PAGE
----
It’s not easy being a parent!
Parent Map panel. Wow. It’s not easy being a parent, and that’s even if you have a great kid. I moderated a panel discussion at Seattle’s Children’s Theatre on ‘Sexy, Too Soon,’ and the influence of the media and our culture on kids and self-esteem. First off, props to Parent Map for taking on a tough topic. The panel was awesome, especially the two 8th grade girls from Seattle Academy. They gave honest, open assessments of the questions put to them on everything from peer pressure and bullying, to dressing to fit in, to the roles of dads in their lives, to Mean Girls (as in the movie). These girls are solid, and their parents deserve a ‘way to go.’
Adult Panelists. The adults panelists were just as impressive. For the first 45-50 minutes, we had questions set up to get things going. And then we opened it up to the audience. It’s a wonder any of us become parents if it’s based on the ‘sex ed’ our parents gave us — virtully ‘not much’ according to the audience. We covered everything from how we got to the point where the media has convinced parents that this ’12 — going on 22′ behavior is okay. (Just so you know, it hasn’t happened overnight. It’s been a 20 year process, because if I think back to what we were doing as teens, things have definitely changed). And we covered how to talk to your kids — at any age— about sex, what’s appropriate, and how kids ‘model’ what their parents do, not just what they see on TV and hear in music. Sexting came up, race in media and how people of color are portrayed, and just about everything under the sun.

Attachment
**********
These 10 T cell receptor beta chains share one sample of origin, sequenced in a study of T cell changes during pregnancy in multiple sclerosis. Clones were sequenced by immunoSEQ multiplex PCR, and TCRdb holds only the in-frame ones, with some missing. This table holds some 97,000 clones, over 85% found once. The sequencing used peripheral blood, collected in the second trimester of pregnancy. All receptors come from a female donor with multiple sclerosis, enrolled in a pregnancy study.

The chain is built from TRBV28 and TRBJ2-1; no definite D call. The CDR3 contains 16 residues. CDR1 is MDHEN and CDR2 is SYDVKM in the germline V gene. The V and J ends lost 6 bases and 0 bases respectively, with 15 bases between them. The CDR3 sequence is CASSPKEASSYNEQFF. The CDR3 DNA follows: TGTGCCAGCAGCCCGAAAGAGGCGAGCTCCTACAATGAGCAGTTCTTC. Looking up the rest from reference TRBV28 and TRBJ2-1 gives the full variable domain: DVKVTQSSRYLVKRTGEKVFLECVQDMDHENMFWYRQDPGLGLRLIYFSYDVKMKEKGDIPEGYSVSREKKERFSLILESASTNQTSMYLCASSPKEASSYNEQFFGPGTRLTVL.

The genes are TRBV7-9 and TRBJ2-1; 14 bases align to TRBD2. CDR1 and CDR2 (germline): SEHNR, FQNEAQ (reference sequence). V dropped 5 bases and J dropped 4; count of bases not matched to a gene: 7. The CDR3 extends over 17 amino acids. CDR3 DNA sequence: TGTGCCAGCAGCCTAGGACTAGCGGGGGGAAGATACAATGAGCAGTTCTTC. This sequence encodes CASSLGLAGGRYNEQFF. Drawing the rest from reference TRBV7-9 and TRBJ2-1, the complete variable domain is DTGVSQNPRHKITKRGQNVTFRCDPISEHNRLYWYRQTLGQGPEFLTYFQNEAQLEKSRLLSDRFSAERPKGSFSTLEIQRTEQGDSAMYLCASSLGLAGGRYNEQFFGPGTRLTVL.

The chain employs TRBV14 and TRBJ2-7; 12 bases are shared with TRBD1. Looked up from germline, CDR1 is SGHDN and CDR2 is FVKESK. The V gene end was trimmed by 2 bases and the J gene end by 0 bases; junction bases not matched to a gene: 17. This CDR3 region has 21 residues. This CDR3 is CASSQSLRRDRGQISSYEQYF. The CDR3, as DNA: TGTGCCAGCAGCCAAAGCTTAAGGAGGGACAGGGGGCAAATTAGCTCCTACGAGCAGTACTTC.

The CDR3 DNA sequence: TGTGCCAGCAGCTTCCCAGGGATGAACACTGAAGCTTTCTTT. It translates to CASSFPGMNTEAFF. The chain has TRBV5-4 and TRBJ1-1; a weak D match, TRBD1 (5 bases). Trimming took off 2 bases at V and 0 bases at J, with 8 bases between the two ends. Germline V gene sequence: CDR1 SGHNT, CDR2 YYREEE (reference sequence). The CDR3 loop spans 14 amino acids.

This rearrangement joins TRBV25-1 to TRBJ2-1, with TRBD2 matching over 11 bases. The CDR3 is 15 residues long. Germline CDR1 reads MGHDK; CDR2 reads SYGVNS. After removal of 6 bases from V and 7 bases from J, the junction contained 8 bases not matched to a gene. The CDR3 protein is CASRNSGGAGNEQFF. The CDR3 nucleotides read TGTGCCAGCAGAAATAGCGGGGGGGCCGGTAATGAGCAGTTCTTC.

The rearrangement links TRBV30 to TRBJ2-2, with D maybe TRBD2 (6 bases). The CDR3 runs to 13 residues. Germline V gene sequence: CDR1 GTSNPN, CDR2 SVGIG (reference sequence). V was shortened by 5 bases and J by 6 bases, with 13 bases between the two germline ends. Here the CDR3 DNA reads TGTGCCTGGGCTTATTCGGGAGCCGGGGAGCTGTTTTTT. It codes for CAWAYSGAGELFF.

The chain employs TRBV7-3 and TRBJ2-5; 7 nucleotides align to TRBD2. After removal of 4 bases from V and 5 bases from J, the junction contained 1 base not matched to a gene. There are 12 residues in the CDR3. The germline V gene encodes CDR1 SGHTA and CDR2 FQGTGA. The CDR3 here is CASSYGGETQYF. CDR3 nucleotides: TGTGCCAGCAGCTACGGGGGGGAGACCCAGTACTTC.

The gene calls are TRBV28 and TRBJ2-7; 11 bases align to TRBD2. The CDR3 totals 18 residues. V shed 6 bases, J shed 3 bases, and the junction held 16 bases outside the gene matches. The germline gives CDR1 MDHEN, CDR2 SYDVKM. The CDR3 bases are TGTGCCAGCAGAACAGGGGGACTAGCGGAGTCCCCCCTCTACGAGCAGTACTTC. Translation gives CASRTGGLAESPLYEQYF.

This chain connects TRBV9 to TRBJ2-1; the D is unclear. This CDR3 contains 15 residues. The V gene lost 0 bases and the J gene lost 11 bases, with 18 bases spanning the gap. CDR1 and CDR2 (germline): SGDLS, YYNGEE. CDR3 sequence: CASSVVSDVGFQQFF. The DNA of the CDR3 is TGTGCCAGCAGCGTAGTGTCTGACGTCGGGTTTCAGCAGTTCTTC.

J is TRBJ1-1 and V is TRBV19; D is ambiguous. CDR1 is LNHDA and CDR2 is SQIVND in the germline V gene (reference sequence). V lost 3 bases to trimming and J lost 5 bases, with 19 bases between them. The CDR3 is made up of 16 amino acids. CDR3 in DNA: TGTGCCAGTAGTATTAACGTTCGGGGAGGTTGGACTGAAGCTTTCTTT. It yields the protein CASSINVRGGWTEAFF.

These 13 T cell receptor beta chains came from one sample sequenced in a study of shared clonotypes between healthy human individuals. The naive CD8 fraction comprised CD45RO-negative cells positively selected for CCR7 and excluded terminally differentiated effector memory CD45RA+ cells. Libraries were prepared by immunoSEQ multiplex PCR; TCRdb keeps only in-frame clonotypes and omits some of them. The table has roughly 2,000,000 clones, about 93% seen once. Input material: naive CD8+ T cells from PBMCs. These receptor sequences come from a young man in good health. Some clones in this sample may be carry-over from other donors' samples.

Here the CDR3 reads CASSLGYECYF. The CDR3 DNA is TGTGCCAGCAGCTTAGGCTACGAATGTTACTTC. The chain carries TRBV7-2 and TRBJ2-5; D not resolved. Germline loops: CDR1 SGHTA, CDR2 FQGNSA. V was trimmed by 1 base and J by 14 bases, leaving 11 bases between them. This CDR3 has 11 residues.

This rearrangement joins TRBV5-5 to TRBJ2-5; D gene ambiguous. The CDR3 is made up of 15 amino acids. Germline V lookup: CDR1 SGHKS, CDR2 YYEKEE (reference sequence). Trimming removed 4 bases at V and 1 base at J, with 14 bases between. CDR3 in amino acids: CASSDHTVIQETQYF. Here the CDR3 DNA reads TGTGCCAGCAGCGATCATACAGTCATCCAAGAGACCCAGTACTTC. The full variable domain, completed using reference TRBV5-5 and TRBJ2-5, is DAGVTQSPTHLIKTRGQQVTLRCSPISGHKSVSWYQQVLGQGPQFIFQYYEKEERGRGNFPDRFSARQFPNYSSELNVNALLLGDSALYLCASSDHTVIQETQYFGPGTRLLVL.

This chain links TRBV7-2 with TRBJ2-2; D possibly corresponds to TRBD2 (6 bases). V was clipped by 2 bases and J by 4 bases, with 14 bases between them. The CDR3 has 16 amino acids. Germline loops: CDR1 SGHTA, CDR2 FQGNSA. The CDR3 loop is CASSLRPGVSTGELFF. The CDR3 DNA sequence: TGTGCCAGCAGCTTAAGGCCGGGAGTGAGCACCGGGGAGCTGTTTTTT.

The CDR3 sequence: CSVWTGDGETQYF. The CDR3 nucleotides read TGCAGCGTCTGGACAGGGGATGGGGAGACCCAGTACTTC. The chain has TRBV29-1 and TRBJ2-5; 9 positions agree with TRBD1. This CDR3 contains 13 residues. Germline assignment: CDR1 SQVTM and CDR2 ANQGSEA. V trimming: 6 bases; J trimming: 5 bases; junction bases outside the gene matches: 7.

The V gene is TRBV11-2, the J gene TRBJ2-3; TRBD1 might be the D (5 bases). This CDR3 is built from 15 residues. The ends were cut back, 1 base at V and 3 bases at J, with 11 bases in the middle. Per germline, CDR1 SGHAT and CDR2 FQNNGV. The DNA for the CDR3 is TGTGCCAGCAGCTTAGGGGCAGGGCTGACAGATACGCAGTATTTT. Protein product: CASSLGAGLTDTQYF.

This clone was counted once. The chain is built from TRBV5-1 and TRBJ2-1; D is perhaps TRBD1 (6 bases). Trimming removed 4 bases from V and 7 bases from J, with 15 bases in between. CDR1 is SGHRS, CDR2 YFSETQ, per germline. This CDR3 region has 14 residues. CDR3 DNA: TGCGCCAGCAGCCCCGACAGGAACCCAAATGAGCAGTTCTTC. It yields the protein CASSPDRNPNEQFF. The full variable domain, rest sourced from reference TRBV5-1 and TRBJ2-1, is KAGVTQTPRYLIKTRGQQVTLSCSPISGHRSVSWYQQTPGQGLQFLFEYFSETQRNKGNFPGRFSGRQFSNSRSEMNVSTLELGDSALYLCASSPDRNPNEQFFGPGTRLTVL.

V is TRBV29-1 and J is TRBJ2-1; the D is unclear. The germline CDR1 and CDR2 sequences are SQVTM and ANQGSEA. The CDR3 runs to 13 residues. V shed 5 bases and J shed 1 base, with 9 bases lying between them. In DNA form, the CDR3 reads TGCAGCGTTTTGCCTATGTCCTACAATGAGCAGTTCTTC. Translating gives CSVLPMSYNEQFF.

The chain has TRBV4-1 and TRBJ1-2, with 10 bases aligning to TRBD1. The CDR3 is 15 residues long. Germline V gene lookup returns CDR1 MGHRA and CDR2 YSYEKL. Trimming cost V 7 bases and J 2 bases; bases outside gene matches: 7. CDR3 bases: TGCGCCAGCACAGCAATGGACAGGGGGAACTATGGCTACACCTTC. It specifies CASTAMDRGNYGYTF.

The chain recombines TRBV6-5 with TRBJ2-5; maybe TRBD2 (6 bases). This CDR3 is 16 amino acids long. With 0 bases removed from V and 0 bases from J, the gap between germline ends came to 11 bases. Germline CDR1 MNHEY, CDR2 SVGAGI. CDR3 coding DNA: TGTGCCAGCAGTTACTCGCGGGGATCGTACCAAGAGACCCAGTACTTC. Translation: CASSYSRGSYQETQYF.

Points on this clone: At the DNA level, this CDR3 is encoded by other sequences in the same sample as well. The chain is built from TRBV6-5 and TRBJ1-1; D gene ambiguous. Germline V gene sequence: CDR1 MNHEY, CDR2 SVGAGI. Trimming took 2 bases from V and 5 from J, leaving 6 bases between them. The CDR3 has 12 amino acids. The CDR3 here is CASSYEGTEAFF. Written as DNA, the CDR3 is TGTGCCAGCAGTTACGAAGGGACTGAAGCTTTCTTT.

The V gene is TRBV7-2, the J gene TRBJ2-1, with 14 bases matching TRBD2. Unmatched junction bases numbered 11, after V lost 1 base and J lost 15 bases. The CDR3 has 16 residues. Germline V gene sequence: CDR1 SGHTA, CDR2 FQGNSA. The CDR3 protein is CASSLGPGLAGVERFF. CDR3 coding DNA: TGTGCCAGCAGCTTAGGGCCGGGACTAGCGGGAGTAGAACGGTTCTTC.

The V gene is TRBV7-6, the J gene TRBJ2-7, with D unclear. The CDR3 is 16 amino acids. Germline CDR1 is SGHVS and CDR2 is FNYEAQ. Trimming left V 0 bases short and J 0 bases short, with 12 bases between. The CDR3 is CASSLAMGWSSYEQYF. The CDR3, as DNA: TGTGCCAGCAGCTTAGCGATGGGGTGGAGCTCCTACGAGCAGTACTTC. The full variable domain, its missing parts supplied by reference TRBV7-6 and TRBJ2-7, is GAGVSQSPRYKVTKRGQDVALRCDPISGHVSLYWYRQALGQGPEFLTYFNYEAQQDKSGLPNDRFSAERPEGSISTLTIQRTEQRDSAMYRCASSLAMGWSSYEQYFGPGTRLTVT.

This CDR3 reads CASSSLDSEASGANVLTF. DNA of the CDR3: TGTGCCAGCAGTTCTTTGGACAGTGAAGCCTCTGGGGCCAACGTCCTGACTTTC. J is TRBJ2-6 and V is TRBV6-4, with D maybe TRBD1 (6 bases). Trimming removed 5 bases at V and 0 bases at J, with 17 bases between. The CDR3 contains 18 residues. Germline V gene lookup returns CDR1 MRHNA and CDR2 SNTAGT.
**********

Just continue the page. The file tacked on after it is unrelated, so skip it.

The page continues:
It all starts with conversation. I think my biggest takeaway is to talk with your kids. Period. Keep involved in their life as they become older. Tell them your values, and your family’s values, and that what might be okay for other families doesn’t necessarily ‘fly’ in yours. Be open, be honest, answer questions even if it feels awkward, or you feel embarrassed. Do you want your kid to learn about sex from you? Or the boy/girl down the street? Kids at different ages of development need different things. Use TV, music, MTV, reality shows, etc. to open a discussion. Cars and driving your kids around before they start driving, is often a good opportunity to talk, to listen, to learn what’s going on.
Parents need to be educated. And by that, I mean they need to keep up with what’s going on with their kids. Are they online? Know how to set ‘privacy’ settings. Learn what Facebook and Twitter really are and how your kids are using them. What do they show online? Know what video games are popular. How about music and which groups your kids listen to? Can you name which ones your kids like? What’s their favorite movie?
One thing to consider doing differently on the panel. We were pretty ‘whitebread.’ We talked about that, and knew it would skew our perspective. And it did. We answered the best we could, but I think for future panels — people of color, or even a male, or teenage boy for similar topics should have a place at the table. They will have different experiences, and perhaps some more specific advice for the parents in the audience.
Panel discussion. If anything, parents need to know — have the discussion. Talk about things and how you feel and what you believe. There are no hard and fast rules on being a parent. It’s still one of the most challenging jobs there is, but it also has wonderful and great rewards!